As Duncan sees it, to sell an idea and process, you have to show that you have exhausted every option, before you say, "This is the one." As such, before the next vote, the plan is to lay out all three options in a spreadsheet, says Duncan.

Duncan is also considering some role playing in preparation for the next vote. "We’ve been addressing this issue for so long, it’s hard for some of us to see the forest through the trees, so it will be important for us to look at the information we prepare and see what might be missing in order to avoid charges that "we are trying to hide something," she says.


Never underestimate the power of timing. Some times are better than others; some times are worse than others. Things can come together fortuitously and they can readily fall apart through no fault of your own. But if at first you don’t succeed "try, try, again" appears to be the mantra of those who eventually do succeed.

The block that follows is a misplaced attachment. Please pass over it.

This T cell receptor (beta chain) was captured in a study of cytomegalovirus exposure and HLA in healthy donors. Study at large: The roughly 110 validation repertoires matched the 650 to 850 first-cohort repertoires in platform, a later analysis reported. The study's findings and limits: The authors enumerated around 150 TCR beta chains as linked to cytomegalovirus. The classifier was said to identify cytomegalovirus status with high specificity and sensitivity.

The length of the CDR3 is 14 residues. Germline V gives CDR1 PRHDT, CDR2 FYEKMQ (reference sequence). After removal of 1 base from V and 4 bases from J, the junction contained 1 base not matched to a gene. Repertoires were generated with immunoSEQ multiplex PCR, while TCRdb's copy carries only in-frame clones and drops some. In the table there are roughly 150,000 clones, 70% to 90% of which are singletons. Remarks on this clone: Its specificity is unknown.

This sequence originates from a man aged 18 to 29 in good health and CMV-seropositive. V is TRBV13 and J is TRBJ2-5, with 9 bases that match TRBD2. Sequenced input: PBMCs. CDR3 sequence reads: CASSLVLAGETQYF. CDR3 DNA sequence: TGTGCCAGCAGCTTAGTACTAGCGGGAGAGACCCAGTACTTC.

Scarborough (pop. 14,800)

Scarborough was definitely in the right place at the right time in 1992 when the State’s Jobs Bond Issue passed making $28 million available to communities for infrastructure capital improvements, especially those who were able to leverage other funds for the project. Only those who had a project on the back burner were able to take advantage of the short notice. Scarborough’s recent and narrowly defeated plan to build a new town hall was a natural applicant for the grant. It had already been permitted and was ready to start construction.

Wells (pop.7,728)

If Scarborough was in the right place at the right time, Wells was not. Not only had its plans for its community building changed (the swimming pool was dropped to save money), the whole market had changed dramatically during the four years it took to bring the project to final vote.

Where it did not have competition at the outset, it did in the end. Not only from a proposed new school but also from a proposed youth center. Suffice to say, each had its own constituency. As Carter puts it, "The time lag had brought up other needs."